If you’re a beginner, don’t be over-ambitious – a simple, bold shape is easiest to do and still looks impressive. Straight lines are simpler to carve, so think about replacing circles with triangles, etc.
If your pumpkin’s a little unsteady, why not saw off the bottom as well as the top?
If you don't like the smell of your pumpkin, sprinkle some cinnamon on the underside of the lid. Some people claim this makes it last longer too.
To preserve its life, keep your lantern in the fridge when you’re out of the house.

Carving Ideas

Now for the fun part....choosing your designs. We have chosen the best of the internet, to help inspire your pumpkin creations.

How are you going to carve your pumpkin this Hallowe'en? Tweet us with pics @office_fruit

Friday, 16 October 2015

Chocolate Cake Receipe

Here at FFTO HQ, we love our fruit. But we also love....chocolate. Along with chocolate, we also love cake. So we started thinking about chocolate cake.We were looking for a chocolate cake that was rich, but also moist (anyone else creeped out by the word moist?)

For an incredible cake, try out the recipe below. 

And for those on a diet, just a tip - calories don't count when the cake is on someone else's plate.
The details
Cook time - 35 minutes
Prep time - 15 minutes
No. of servings - 12

The Ingredients
  • 1 3/4 cups all purpose flour
  • 2 cups granulated white sugar
  • 3/4 cup unsweetened cocoa powder
  • 1 1/2 tsp baking soda
  • 3/4 teaspoon salt
  • 2 large eggs
  • 1 cup buttermilk (or substitute by putting 1 tbsp white vinegar in a cup then filling the rest up with milk; let stand 5 minutes until thickened)
  • 1/2 cup butter, melted
  • 1 tbsp vanilla extract
  • 1 cup hot coffee (or 2 tsp instant coffee in 1 cup boiling water)

The Preparation

  1. Preheat oven to 350 degrees. Grease and flour two 9-inch baking pans (or line with parchment paper circles) and set aside.
  2. In the large bowl of a standing mixer, stir together flour, sugar, cocoa, baking soda, and salt. Add eggs, buttermilk, melted butter and vanilla extract and beat until smooth (about 3 minutes). Remove bowl from mixer and stir in hot coffee with a rubber spatula. Batter will be very runny.
  3. Pour batter evenly between the two pans and bake on middle rack of oven for about 35 minutes, until toothpick inserted in centre comes out clean with just a few moist crumbs attached.
  4. Allow to cool 15 minutes in pans, then run a butter knife around the edges of each cake. Place a wire cooling rack over top of each pan. Wearing oven mitts, use both hands to hold the racks in place while flipping the cakes over onto the racks. Set the racks down and gently thump on the bottom of the pans until the cakes release. Cool completely before handling or frosting.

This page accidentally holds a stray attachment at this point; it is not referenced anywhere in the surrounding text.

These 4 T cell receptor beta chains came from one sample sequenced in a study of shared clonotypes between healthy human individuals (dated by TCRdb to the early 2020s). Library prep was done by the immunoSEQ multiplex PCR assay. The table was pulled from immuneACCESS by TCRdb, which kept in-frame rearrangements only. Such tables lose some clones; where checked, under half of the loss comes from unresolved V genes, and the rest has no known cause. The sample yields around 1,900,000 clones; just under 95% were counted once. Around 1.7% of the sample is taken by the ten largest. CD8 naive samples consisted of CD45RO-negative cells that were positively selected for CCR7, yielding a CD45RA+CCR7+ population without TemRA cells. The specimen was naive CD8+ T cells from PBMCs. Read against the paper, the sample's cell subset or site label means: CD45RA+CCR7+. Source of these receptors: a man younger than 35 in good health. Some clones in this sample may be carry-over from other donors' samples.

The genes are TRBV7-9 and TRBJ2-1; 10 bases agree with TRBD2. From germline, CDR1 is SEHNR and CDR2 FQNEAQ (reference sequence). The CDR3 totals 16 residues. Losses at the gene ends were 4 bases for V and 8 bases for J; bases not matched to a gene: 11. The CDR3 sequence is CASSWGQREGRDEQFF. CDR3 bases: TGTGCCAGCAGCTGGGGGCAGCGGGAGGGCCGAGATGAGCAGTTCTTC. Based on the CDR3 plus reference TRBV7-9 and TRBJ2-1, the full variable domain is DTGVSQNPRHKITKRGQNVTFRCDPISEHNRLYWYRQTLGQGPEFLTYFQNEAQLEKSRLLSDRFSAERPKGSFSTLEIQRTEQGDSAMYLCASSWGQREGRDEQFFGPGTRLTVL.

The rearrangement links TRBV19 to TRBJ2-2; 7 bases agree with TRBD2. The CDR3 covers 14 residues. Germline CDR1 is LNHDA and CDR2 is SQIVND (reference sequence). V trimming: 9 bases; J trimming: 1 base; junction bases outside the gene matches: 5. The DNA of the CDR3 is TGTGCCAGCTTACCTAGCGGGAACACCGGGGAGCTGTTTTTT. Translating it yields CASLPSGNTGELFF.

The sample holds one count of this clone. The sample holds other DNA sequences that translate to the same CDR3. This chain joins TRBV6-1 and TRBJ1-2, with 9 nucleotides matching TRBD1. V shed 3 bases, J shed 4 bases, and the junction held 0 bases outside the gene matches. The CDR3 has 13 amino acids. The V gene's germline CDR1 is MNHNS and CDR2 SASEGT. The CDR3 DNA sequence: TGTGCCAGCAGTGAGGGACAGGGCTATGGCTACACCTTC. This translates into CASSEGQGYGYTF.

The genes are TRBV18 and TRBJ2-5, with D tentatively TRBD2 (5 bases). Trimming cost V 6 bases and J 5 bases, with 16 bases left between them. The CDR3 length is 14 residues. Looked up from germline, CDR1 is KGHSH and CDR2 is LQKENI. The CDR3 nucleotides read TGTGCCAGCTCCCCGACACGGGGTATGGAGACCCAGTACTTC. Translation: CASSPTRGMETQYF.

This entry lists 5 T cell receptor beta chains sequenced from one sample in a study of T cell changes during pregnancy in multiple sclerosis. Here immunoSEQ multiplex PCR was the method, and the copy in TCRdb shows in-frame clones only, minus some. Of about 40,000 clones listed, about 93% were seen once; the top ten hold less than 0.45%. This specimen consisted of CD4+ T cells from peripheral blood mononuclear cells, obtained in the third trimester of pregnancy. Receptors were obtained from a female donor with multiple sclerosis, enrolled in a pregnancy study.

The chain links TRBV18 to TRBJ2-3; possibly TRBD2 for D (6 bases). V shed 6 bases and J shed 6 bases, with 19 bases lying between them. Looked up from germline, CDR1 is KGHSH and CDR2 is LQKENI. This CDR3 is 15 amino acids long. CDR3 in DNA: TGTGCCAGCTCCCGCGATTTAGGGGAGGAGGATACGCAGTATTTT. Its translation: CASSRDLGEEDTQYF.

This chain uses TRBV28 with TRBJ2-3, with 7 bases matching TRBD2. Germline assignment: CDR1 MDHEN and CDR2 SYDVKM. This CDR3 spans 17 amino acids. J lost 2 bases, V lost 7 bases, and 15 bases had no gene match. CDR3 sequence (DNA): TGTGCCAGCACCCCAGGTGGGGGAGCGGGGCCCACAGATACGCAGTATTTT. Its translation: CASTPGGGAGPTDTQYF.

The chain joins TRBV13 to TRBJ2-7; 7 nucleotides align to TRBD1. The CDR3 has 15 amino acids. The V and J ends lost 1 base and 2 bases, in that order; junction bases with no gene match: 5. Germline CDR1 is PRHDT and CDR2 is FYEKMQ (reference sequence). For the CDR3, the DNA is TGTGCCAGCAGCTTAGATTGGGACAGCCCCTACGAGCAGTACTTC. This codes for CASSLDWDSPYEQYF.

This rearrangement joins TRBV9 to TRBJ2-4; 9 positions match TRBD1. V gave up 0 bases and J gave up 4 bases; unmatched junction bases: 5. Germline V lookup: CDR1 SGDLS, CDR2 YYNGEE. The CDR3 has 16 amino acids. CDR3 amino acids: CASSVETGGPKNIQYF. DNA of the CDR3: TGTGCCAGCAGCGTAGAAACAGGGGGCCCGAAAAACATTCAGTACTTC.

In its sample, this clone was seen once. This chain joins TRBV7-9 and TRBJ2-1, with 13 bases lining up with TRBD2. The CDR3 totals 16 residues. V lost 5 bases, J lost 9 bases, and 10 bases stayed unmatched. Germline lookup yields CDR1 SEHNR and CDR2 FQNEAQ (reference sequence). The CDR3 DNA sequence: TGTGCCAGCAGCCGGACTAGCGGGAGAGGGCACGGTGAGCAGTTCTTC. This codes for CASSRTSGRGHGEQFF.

Recipe adapted from:

    What's your favourite chocolate cake? Tweet us @office_fruit 

Friday, 9 October 2015

How To Look After Your Avocado

 As part of our avocado series, we have tracked the the rise of avocado, and shown a yummy recipe for baked eggs in avocado. Now we will show you how to look after your avocado, to ensure you get the most out of this yummy fruit.

How to Store Unripe Avocados
Unripe, firm or green fruit can take four to five days to ripen at room temperature (approximately 65-75 degrees F, avoid direct sunlight). Refrigeration can slow the ripening process, so for best results store unripe fruit at room temperature unless room conditions exceed that range.

Store Cut Unripe Avocados - If you have cut open your avocado and found it to be unripe, sprinkle the exposed flesh of the avocado with lemon or lime juice, place the two halves back together and cover tightly with clear plastic wrap before placing in the refrigerator. Check the avocado periodically to see if it has softened up enough to eat. Depending on firmness when the fruit was cut and temperature conditions, the ripening process will vary.

How to Store Ripe Avocados

Ripe fruit that has not been cut open can be stored in the refrigerator for two to three days.

Store Cut Ripe Avocados Sprinkle cut, mashed or sliced fruit with lemon or lime juice or another acidic agent and place in an air-tight container or tightly covered clear plastic wrap. The fruit can be stored in your refrigerator for a day.

Store Guacamole Guacamole often contains other ingredients that may affect how well and how long the guacamole can be stored. For most guacamole recipes, adding an acidic agent (like those in the right column) can help prevent oxidization when added on top of the guacamole. To store guacamole, place it in an air-tight container and press clear plastic wrap on the surface of the guacamole before covering to help prevent oxidation. Store in the refrigerator.

If refrigerated guacamole or fruit turns brown during storage, discard the top oxidized layer and enjoy the rest.

How to Ripen or Speed up the Ripening Process for Avocados

Avocados do not ripen on the tree, they ripen or "soften" after they have been harvested. To speed up the avocado ripening process we recommend placing unripe avocados in a brown paper bag with an apple or banana for two to three days until they are ripe. We do not recommend any other method of ripening.

Why does this work?
The plant hormone ethylene, which occurs naturally in fruits like apples and bananas, triggers the ripening process. When combined in a brown paper bag, which helps to trap the ethylene gases produced by these fruits, these gases can cause the fruits to ripen faster together.

How to Freeze Avocados  

Did you know avocados can be frozen?
Though fresh avocados are preferred for their taste and versatility, with the proper preparation, pureed avocados can be frozen and used in guacamole dips, dressings and spread on sandwiches.

Whole, cut, diced or mashed avocados do not have as desirable of a result when frozen. Guacamole can often contain other ingredients that do not freeze well so we do not recommend freezing guacamole.

How do you store your avocados? Let us know your tips @office_fruit